Northumbria NHS Foundation Trust

Here the link to feedback is shouting out on the main page – although a bit confusing there are then links to internal complaints, comments and advice on how to get in touch with advocacy services.

None of the above organisations appeared to promote independent channels such as Care Opinion or Healthwatch Rate and Review.


I think that there is inconsistency with regard to how feedback mechanisms are used across the health system. With different channels of varying utility and a wide variation in terms of how they are promoted. For example the government suggests a variety of ways in which Friends and Family information can be collected:

  • There are few constraints on the technology used to collect the data, and a number of different methods would be suitable, for example:
  • On-line rating: patients are given information including a web link which they can use to log on, enter a reference number and provide their feedback
  • SMS/Text message: patients are given the question at the point of discharge, and are able to text their response (providing an opportunity to send follow-up questions to responders)
  • Smart phone apps: patients are given details of the app, including a unique reference number, at the point of discharge
  • ‘Voting booth’ kiosks or hand held devices: positioned in the location from which the patient is discharged, with ‘voting’ controlled to allow each patient to only vote once
  • Telephone survey – patient is given a freephone number and a unique respondent ID to respond within 48 hours
  • Postcard solutions: patients are given a postcard at discharge with an option to complete and return on site or to complete at home and post back.

This variation and the range of different feedback channels makes it harder for the public to decide which one to use and more difficult for providers and commissioners to assess the overall picture of public opinion about services.

It’s interesting that Healthwatch have now entered this area with ‘Rate and Review’. While the logic of this is clear – it brings a systematic way for them and CQC to keep in touch with public concerns it also raises more fundamental questions – in particular how they get the balance between being the provider of a feedback channel at the same time as being responsible for stress testing whether or not a system offers adequate and consistent opportunities for feedback.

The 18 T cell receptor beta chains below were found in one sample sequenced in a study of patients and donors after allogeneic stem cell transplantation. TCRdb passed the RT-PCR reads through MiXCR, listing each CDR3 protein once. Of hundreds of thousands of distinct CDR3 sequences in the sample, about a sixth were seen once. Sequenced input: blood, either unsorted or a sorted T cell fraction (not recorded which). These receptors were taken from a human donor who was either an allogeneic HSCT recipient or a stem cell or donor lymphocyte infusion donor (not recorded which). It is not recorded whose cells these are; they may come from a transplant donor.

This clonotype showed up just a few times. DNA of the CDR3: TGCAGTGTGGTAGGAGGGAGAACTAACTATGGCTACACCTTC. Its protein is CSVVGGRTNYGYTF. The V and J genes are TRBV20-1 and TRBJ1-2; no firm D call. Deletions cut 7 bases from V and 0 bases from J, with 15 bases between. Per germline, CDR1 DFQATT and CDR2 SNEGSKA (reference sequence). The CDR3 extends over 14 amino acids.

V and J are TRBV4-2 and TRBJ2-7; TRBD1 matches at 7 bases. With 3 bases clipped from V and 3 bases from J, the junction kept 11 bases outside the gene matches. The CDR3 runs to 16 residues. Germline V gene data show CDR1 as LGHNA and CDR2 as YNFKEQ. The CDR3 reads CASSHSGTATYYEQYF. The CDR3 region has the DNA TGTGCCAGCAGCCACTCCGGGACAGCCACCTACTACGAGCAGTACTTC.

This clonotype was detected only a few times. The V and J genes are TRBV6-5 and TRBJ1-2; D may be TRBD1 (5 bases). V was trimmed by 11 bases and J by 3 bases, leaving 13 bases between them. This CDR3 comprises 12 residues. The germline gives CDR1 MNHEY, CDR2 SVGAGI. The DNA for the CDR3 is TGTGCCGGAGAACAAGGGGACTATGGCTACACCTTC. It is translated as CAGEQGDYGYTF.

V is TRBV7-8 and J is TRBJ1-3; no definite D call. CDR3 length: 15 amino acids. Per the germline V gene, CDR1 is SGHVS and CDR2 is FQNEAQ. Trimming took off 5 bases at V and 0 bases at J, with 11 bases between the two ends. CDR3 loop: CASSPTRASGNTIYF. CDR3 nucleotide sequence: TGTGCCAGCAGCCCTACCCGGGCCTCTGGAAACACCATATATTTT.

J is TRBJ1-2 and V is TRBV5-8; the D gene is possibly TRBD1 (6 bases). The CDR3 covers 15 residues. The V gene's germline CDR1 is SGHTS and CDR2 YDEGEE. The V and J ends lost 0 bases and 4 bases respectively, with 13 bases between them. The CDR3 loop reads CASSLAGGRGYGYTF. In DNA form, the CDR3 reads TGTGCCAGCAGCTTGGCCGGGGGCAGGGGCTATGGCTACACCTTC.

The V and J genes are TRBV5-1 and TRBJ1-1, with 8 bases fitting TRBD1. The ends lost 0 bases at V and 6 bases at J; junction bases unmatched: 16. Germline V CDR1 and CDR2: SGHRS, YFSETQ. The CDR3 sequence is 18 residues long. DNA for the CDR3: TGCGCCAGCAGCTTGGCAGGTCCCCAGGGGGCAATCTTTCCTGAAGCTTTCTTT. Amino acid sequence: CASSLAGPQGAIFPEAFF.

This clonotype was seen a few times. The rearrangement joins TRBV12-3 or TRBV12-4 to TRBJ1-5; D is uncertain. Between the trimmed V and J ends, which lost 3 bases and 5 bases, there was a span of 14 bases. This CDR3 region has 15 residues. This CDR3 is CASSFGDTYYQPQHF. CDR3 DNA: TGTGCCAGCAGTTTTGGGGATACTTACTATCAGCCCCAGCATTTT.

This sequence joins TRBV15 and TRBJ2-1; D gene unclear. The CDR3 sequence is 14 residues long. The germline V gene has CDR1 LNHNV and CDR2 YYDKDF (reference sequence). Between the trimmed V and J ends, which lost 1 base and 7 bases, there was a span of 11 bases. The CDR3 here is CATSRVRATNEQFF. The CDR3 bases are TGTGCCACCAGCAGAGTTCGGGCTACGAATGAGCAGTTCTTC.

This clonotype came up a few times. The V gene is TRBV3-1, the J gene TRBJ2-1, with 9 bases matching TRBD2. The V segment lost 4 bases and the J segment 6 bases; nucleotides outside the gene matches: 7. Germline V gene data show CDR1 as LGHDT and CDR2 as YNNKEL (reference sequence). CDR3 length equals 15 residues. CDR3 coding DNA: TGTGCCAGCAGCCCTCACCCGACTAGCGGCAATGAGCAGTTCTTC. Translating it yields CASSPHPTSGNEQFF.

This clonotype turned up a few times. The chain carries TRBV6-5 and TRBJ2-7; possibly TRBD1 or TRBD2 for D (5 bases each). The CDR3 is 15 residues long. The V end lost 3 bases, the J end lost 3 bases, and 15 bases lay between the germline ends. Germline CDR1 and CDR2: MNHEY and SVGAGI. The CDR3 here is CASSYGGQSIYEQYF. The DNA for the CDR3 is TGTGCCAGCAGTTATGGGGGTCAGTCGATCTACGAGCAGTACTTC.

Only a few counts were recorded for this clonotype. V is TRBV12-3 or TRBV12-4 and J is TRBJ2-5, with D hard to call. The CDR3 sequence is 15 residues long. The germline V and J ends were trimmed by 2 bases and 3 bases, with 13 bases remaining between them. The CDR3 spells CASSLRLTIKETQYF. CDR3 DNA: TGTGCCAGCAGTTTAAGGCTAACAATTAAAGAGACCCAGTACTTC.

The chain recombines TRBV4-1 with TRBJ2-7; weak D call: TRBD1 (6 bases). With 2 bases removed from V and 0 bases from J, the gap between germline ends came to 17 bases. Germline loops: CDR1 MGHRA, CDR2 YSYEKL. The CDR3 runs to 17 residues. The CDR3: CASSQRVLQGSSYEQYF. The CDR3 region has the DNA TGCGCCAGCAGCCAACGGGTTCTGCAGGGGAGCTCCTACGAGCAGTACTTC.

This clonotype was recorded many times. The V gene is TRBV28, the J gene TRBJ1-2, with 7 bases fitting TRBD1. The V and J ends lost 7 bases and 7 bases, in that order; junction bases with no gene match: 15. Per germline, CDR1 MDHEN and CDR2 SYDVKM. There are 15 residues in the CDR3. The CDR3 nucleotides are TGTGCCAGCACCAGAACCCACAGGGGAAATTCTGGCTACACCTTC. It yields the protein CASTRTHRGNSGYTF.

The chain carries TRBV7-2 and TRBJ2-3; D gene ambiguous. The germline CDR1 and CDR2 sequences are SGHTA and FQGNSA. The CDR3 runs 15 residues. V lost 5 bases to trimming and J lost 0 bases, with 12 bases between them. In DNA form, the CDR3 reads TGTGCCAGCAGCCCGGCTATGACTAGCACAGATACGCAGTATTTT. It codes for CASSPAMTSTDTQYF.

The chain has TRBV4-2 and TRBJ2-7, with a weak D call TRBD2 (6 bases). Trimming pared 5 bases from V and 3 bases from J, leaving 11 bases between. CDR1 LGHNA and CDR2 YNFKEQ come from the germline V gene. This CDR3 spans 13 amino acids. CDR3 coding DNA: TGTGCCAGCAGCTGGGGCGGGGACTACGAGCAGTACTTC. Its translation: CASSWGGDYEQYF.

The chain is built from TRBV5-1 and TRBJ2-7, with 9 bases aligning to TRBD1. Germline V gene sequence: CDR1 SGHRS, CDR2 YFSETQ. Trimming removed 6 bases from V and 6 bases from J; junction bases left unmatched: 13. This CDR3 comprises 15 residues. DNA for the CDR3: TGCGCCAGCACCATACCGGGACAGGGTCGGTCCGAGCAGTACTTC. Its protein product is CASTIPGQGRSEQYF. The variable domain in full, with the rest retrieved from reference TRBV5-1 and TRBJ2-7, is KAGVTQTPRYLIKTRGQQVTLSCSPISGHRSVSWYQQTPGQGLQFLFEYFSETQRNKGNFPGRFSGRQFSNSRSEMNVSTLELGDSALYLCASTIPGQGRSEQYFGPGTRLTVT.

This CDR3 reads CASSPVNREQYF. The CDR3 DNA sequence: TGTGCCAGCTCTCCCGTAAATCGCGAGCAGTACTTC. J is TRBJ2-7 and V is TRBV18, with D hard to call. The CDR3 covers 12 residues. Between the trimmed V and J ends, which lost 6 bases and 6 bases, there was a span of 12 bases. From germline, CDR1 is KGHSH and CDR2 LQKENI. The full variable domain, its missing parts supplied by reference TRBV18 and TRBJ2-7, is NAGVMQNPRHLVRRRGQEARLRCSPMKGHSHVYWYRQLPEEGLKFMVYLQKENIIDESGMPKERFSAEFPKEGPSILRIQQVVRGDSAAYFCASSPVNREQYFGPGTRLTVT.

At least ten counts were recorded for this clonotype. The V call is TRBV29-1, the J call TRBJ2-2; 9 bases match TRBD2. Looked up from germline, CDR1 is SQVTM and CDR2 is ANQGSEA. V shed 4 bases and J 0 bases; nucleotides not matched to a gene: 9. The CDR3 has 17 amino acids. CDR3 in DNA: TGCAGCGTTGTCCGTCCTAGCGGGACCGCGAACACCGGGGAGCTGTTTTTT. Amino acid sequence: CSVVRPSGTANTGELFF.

I do think that there needs to be some thoughtful work done to consider what good might look like and the respective merits of different feedback systems to ensure that we don’t just gather feedback on individual experience but capture this in a way that helps us to develop more integrated local systems.

What do you think?

36 Comments leave one →
  1. Doepublic permalink
    September 21, 2016 22:45

    And the place of ?

    • September 22, 2016 22:31

      Fair point DP – I did wonder about NHS Citizen – and they are in the illustration! However, I think that NHS Citizen tried to be something a bit different – pulling together members of the public with experience and opinions of the NHS and trying to develop a collective view of key issues. You may have a different view?

      Best wishes – Mark

      • Doepublic permalink
        September 22, 2016 23:51

        I note your observations, Mark. However, no specific mention of NHS Citizen is apparent, IMO. I note the subsequent observation that NHS Citizen ‘have tried’. Sadly that shows the continued ‘institutional’ and ‘structural’ mindsets that continues to champion their perceptions over the individual realities of personal journeys. It is not satisfactory for individuals to have to risk total public disclosure in order to obtain the simplicity of duty of care and safeguarding. Noting that Healthwatch and NHS Citizen staff have dominated the debate with the support of partnership institutions under the guise of engagement. A narrative of genuine contact, connection and communication is not apparent to many who are on lonely health and social journeys.